Computational Physics

If you like physics—and you like technology and computers—why choose just one to study? At UB, we've combined physics and computer science (two of our most popular programs!) into one fascinating major. Here, you can explore matter and energy and how the physical world works, while also learning how to solve problems using advanced computing techniques. If you want to stand out from the crowd, keep reading and see how a computational physics degree can help you.

What will I learn?

As a computational physics major you'll get an exceptional education in both physics and computer science. UB’s computer science department was one of the first in the U.S., and we have one of the top supercomputing centers.

You'll start with foundational classes and labs for computer science, programming, physics, calculus and other math-related subjects, then move on to advanced classes as you build your analytical and critical thinking skills.

What can I do outside of class?

At UB, undergraduates have opportunities to get involved with faculty research in both physics and computer science. Research areas have included high-energy physics, algorithms, computing education and many more. UB also has 100+ active research centers and institutes.

Want to get more real-world experience? Check out an internship or co-op at an organization here in Buffalo or nearly anywhere you choose.

And if you're looking for student clubs and professional organizations focused on physics and computers, you’ll find them here, especially on the computing side, with hacking competitions and other events.

Student Clubs
Real World Learning

What can I do with a computational physics degree?

Do you want to work in an astrophysics lab? Improve the way we forecast the weather? Develop specialized software for research or education?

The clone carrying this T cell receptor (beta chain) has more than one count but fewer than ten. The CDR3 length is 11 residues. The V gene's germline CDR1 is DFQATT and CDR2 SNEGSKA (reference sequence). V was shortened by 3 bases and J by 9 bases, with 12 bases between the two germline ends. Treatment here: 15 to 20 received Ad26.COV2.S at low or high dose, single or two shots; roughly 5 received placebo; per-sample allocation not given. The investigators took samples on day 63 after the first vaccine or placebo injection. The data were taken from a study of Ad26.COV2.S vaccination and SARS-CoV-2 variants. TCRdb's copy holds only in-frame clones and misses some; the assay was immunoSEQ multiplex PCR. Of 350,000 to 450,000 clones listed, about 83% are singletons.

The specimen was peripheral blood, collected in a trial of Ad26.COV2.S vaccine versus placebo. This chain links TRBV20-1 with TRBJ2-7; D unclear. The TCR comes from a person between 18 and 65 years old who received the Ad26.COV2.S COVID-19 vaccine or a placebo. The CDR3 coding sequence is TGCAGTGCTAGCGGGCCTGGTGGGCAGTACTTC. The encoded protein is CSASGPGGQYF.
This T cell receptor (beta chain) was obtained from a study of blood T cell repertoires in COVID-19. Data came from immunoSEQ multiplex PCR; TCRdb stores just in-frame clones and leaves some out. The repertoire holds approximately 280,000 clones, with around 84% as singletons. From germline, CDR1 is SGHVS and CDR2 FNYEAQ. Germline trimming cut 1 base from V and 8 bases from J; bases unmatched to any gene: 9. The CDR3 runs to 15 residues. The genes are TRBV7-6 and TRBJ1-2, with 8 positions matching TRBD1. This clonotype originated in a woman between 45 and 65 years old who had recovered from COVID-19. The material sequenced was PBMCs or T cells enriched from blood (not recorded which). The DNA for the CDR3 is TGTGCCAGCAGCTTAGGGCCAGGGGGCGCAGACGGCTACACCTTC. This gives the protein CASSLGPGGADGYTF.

As a computational physics graduate, you’ll have a combination of skills and experience that few people can match—which means you’ll also have opportunities that few others will have.

Nearly every area of traditional physics has a place for people who can apply computational expertise. And many careers in computer science require someone with a solid foundation in physics.

Whether your next step is graduate school or going straight to work for a university, a company or a government lab, a UB degree is a smart choice.

Who will I learn from?

National Science Foundation Career Award winners. SUNY Distinguished Professors. Fellows of the American Physical Society, Association for Computing Machinery and Association for the Advancement of Artificial Intelligence. Recipients of the SUNY Chancellor's Award for Excellence in Teaching. These are just some of the faculty that our students have learned from at UB. 

As a computational physics major, you'll have classes with instructors from both departments. In physics, you’ll find both theorists and experimentalists, with experts in high-energy physics, astrophysics and many other research areas. And in computer science and engineering, you'll find experts in everything from machine learning and data mining to data science and software engineering.